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A lot of people want to write to Marius Mason. Since the environmental activist and anarchist was sentenced to 22 years in prison in 2009 for arson and property damage, his case has been a cause celebre in the fight against politically motivated, excessive carceral punishment. Support networks and prisoner letter writing groups are dedicated to getting letters to activist inmates like Mason.

But if you write to "Marius Mason" at the federal prison in which he is held in Fort Worth, Texas, it's likely that the letter won't reach him. You'll have to address the mail to "Marie Mason" instead. This is the name Mason went by before coming out as a trans man to friends and family two years ago. “Marie” is his birth name, his dead name, the name he is fighting to have officially changed while incarcerated in a federal women's prison.


There's reason for hope. In the coming week, Mason will become the first trans man to begin transitioning while in federal custody (as far as his prison warden knows). He was approved to begin hormone treatment last week and expects to receive his first testosterone injection next week. It's a major step in a long journey to have his gender fully affirmed even as his freedom will be denied for years to come.

The prison's approval of Mason's hormone therapy reflects a growing recognition for trans lives that has even permeated prison’s walls. "We should remember that he is in the most restrictive part of a federal prison on a military base in Texas," said Moira Meltzer-Cohen, a New-York based attorney representing Mason for his transition process. "So it feels like a win." Mason has described to contacts the two-year effort for approval of gender-affirming health care as a series of procedures he has "slowly and painfully wended [his] way through."

Mason is not the first person to transition in a U.S. prison, nor the first prisoner to be approved for medical treatment with a gender dysphoria diagnosis. But he is believed to be the first trans man to transition with medical care in federal custody. Thanks to LBGTQ activism and organizing, and in small part to "Orange is The New Black," the struggle of trans prisoners has garnered visibility. The brutality meted out to trans women held in men's facilities has received some much-needed attention. A study by California-based human rights organization, Just Detention, found that 60% of transgender women inmates housed in men's prisons reported being sexually assaulted.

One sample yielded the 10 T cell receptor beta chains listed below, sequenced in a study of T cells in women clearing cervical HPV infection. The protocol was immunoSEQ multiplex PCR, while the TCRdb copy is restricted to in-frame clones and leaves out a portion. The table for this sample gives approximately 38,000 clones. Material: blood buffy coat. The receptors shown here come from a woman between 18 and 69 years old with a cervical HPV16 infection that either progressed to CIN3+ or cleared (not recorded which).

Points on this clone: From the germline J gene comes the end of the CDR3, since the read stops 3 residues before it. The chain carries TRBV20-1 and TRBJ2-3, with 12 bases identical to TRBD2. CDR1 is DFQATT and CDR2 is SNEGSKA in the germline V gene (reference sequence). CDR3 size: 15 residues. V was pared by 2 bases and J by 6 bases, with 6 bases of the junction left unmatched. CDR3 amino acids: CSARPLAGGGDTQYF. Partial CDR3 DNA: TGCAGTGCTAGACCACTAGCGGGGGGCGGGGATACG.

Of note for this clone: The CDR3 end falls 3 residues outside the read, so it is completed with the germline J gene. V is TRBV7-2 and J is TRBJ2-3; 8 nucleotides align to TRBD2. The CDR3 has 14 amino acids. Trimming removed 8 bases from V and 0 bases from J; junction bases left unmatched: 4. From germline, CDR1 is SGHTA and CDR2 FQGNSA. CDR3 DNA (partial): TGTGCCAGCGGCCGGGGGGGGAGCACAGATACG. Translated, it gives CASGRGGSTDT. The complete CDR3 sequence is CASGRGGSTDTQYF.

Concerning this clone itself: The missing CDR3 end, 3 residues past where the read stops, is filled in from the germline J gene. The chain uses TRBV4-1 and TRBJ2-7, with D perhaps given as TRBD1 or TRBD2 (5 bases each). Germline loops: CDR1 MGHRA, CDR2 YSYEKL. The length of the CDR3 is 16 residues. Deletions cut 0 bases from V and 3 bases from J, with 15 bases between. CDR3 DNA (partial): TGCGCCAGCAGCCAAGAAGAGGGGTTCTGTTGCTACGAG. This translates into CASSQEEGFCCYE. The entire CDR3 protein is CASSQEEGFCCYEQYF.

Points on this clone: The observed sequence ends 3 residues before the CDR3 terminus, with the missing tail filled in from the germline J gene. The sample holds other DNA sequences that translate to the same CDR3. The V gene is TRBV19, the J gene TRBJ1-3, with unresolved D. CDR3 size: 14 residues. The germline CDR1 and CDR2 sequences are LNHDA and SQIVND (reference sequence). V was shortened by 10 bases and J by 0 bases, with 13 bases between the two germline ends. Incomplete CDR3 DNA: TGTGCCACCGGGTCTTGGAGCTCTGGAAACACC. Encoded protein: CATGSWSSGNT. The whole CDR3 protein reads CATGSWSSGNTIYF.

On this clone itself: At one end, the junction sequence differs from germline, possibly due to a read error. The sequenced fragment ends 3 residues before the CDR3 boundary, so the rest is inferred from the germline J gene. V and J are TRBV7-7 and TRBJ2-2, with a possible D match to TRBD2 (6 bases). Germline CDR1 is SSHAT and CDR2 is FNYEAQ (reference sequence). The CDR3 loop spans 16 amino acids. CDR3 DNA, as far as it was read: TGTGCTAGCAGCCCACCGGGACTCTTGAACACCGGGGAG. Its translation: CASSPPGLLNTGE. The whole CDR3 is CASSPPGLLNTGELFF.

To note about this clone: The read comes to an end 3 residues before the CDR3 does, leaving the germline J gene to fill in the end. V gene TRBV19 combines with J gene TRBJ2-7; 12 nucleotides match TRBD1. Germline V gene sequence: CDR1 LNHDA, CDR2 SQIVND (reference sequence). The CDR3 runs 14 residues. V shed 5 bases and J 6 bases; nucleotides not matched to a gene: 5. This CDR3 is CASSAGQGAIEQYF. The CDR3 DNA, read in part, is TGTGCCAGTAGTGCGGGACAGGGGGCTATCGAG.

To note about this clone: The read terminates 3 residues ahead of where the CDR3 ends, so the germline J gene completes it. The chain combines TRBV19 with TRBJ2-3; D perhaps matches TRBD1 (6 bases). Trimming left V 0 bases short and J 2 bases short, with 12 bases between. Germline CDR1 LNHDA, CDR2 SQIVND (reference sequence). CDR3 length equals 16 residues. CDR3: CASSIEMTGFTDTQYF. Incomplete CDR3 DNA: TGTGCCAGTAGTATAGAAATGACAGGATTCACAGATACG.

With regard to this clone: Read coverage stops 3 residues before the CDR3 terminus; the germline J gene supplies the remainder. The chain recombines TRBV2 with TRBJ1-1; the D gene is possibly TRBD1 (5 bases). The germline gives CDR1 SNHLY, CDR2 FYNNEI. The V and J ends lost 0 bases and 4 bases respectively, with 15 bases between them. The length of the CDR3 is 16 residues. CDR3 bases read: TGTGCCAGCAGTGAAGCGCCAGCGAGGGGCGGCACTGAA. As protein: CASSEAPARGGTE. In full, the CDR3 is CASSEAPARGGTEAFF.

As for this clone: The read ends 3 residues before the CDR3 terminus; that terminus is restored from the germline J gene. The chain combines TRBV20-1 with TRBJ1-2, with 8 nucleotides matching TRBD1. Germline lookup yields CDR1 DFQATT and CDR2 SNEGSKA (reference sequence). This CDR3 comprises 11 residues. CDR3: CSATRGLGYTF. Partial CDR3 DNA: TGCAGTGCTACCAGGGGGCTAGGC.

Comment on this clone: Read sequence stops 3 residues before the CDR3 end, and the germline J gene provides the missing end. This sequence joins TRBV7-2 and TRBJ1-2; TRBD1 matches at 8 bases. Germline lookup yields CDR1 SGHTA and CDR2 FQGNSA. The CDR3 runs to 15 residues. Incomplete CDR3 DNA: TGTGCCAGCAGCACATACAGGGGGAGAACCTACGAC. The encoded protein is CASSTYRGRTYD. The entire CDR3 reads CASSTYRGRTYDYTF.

Mason, who hopes to complete gender re-assignment surgeries while in a women's prison and then transfer to a men's facility, will face different hurdles and discriminations than trans women. He treads a little-walked path, hoping to carve it out for other trans prisoners who are punished by a system that still organizes housing according to anatomy. There has even been a delay in getting the "T" to Mason, because the Bureau of Prisons didn't have access to the hormone in its formulary—this is how unchartered Mason's journey is within the prison system.

For LBGTQ communities, the question of treatment in prison is not a fringe issue; 16% of transgender adults have been in a prison or jail, compared to 2.7% of all adults. These figures aren't borne of accident any more than is the justice system's discrimination against black lives. Trans individuals are stigmatized, marginalized, and profiled by law enforcement, only to be imprisoned in institutions historically cleaved into a gender binary.


The right to transition-related health care in prison has been established (and only recognized in recent years) through arguments based on medical need and constitutional protections against cruel and unusual punishment. Last year the U.S. army approved hormone treatment for imprisoned private Chelsea Manning, deeming it "medically appropriate and necessary." The Department of Justice weighed in for the first time in 2015 to affirm that it was constitutionally required that all state and federal prisons treatments meet the medical needs of every trans prisoner individually.